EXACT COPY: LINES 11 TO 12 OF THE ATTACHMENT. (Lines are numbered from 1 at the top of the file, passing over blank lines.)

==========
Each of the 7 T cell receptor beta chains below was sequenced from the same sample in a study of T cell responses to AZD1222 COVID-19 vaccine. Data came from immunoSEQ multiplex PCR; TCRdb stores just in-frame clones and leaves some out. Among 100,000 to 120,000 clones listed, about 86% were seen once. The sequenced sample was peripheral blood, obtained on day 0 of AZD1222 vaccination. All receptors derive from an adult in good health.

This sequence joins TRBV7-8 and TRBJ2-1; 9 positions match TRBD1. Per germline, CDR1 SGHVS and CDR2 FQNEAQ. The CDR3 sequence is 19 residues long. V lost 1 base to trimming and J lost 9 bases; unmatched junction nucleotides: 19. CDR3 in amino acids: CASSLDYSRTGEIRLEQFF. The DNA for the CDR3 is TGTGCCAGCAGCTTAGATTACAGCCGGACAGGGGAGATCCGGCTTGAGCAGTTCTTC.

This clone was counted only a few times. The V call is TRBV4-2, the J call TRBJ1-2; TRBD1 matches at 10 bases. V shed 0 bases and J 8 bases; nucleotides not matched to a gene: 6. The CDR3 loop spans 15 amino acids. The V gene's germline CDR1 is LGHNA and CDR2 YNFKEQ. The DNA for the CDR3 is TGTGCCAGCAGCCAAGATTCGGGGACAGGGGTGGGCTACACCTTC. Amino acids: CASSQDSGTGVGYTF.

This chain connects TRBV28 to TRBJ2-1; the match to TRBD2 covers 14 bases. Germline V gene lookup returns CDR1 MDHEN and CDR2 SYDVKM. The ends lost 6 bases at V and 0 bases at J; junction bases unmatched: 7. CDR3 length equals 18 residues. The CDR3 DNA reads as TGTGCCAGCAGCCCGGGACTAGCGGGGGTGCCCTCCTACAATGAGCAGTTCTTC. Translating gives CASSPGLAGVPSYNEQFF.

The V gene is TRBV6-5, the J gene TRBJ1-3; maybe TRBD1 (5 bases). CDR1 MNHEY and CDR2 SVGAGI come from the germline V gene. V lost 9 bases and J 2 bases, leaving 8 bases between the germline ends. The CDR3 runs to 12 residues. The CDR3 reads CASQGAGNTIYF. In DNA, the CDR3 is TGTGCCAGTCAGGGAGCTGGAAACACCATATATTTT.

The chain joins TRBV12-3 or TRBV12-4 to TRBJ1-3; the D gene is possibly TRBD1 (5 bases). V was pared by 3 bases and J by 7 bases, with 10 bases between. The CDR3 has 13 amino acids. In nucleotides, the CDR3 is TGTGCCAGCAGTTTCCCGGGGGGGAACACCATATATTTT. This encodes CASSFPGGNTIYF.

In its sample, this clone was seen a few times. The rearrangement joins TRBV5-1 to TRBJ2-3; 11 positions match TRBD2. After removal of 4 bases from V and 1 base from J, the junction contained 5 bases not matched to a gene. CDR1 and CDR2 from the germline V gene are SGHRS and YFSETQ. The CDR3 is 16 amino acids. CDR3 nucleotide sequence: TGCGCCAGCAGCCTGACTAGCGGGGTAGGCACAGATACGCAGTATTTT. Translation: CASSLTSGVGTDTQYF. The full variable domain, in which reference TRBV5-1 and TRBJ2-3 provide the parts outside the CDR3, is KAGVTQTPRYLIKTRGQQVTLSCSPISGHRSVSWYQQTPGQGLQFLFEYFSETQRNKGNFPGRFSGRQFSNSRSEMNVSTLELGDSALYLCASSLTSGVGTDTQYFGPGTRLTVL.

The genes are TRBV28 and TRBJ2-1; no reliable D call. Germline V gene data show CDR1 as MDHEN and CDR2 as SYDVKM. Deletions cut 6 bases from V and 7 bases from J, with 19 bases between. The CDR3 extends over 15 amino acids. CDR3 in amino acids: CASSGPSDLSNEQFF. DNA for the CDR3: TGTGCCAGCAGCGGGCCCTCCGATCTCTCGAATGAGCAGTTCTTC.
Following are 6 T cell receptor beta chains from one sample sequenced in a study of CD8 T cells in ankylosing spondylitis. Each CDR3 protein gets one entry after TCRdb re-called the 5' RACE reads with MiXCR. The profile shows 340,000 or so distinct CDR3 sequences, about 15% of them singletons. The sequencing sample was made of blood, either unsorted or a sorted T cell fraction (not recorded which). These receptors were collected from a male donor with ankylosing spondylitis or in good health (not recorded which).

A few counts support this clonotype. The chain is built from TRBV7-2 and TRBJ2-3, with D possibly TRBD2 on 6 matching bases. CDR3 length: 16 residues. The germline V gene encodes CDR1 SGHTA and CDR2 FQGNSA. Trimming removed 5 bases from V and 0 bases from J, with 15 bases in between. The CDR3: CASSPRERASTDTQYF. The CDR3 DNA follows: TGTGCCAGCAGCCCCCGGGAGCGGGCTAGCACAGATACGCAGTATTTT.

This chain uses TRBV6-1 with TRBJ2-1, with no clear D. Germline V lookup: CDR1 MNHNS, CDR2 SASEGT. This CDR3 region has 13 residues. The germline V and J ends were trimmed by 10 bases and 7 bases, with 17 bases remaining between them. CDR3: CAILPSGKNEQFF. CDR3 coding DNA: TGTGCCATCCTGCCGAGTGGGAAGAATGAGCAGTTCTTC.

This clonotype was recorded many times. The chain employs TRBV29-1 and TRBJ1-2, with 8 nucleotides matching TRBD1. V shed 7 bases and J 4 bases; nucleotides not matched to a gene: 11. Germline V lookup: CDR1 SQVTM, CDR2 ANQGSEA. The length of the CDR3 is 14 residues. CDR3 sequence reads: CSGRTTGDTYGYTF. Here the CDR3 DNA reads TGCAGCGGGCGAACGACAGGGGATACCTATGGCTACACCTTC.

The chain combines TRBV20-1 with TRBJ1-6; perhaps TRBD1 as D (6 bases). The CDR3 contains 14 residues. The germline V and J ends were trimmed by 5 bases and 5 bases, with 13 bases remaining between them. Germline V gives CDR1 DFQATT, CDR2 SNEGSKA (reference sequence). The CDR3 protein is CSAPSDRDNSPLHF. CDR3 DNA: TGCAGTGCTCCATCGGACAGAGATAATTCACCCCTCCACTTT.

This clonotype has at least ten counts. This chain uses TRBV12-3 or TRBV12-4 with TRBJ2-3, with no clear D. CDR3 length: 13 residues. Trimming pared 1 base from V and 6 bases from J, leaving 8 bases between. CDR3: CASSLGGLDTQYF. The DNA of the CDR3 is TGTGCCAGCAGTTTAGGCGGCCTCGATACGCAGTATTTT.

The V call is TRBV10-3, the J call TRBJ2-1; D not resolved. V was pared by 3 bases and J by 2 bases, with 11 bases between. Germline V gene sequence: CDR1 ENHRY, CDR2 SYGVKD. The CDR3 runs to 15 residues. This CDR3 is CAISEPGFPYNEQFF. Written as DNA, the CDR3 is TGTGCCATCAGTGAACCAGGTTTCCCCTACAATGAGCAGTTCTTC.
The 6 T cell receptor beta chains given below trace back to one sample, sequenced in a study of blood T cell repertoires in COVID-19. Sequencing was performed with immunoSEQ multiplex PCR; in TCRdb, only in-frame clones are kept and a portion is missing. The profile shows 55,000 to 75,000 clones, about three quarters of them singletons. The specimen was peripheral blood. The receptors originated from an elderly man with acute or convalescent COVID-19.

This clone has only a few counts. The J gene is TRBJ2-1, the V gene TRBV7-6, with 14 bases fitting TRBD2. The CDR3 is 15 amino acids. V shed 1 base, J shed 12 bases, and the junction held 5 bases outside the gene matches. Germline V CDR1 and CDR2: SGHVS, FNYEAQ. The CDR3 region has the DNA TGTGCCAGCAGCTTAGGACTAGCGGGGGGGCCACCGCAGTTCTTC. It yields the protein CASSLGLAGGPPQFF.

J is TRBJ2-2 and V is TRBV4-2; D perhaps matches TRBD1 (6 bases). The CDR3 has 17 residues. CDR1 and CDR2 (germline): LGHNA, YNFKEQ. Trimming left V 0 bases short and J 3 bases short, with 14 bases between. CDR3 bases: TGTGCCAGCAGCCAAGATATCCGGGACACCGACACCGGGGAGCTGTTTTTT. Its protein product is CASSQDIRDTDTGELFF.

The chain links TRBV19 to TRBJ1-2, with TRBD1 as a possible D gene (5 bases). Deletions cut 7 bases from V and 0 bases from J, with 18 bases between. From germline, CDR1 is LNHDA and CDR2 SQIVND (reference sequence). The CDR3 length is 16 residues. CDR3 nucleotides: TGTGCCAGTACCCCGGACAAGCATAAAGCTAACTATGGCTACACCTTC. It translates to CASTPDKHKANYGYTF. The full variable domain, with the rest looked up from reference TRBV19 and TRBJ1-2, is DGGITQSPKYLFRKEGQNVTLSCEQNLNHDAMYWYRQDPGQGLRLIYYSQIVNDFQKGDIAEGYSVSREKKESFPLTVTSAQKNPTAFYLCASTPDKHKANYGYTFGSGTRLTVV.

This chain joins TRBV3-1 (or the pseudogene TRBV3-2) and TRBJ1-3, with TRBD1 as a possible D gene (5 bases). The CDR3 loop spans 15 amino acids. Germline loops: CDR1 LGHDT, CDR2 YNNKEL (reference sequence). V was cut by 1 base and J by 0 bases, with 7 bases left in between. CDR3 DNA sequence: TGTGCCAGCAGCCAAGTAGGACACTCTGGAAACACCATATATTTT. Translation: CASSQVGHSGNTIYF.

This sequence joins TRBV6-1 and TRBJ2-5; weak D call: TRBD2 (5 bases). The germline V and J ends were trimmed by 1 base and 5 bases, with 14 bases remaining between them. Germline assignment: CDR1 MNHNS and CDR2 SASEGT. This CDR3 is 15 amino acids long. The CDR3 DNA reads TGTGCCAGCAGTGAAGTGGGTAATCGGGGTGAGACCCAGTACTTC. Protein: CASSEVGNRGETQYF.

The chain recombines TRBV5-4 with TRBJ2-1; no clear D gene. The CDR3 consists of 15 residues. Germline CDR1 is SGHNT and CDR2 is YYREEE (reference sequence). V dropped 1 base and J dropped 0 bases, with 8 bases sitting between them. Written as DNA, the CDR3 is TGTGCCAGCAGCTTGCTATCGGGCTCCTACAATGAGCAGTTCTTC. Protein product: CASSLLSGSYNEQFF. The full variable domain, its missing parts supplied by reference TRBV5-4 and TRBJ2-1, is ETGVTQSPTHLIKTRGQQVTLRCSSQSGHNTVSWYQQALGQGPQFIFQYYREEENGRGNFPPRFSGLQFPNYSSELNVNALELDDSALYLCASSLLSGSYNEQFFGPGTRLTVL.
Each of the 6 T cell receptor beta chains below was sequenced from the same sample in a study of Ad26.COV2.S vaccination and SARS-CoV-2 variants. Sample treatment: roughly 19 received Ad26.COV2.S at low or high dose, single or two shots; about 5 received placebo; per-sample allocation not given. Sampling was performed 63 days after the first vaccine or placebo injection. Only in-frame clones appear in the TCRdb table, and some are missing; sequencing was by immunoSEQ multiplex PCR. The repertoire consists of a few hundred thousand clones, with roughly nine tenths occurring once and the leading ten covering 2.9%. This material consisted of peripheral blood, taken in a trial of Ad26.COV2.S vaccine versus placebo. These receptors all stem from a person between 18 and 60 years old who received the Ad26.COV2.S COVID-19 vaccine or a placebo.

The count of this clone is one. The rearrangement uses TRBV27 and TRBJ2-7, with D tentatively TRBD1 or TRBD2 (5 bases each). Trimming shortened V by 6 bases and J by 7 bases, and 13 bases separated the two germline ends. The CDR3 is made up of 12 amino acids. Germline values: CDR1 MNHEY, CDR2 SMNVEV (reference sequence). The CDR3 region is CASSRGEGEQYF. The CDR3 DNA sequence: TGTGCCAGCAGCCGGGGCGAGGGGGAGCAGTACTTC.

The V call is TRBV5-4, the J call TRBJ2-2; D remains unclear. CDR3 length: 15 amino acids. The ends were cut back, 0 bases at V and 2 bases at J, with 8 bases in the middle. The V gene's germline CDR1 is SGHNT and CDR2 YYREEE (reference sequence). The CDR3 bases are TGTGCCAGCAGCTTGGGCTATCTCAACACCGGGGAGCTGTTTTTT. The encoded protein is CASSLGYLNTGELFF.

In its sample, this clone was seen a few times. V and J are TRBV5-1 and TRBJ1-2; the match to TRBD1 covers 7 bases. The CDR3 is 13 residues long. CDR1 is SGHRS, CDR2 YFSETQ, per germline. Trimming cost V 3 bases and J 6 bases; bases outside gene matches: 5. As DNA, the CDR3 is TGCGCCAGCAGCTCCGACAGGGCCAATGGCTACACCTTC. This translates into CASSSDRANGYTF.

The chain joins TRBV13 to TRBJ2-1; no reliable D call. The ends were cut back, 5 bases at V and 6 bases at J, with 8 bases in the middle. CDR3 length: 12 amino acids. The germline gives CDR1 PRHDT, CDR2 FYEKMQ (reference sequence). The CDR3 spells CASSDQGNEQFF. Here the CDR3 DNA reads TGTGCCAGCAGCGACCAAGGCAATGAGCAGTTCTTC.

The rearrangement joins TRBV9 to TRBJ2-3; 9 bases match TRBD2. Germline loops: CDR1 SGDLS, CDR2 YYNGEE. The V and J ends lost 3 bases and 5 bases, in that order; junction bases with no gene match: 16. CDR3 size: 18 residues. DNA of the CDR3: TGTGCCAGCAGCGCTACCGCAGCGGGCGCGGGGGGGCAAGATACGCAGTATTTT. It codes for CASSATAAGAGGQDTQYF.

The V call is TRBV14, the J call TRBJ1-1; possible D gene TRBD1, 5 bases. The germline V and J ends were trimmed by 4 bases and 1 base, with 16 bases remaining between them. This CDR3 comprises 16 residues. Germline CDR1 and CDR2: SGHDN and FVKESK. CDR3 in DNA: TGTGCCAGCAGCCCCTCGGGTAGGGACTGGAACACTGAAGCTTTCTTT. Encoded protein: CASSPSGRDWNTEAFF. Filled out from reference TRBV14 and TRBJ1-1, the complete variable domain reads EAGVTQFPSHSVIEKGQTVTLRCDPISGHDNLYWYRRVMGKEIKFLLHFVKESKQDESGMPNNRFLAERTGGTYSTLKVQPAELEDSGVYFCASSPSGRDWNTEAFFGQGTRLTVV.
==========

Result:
This chain uses TRBV6-1 with TRBJ2-1, with no clear D. Germline V lookup: CDR1 MNHNS, CDR2 SASEGT. This CDR3 region has 13 residues. The germline V and J ends were trimmed by 10 bases and 7 bases, with 17 bases remaining between them. CDR3: CAILPSGKNEQFF. CDR3 coding DNA: TGTGCCATCCTGCCGAGTGGGAAGAATGAGCAGTTCTTC.

This clonotype was recorded many times. The chain employs TRBV29-1 and TRBJ1-2, with 8 nucleotides matching TRBD1. V shed 7 bases and J 4 bases; nucleotides not matched to a gene: 11. Germline V lookup: CDR1 SQVTM, CDR2 ANQGSEA. The length of the CDR3 is 14 residues. CDR3 sequence reads: CSGRTTGDTYGYTF. Here the CDR3 DNA reads TGCAGCGGGCGAACGACAGGGGATACCTATGGCTACACCTTC.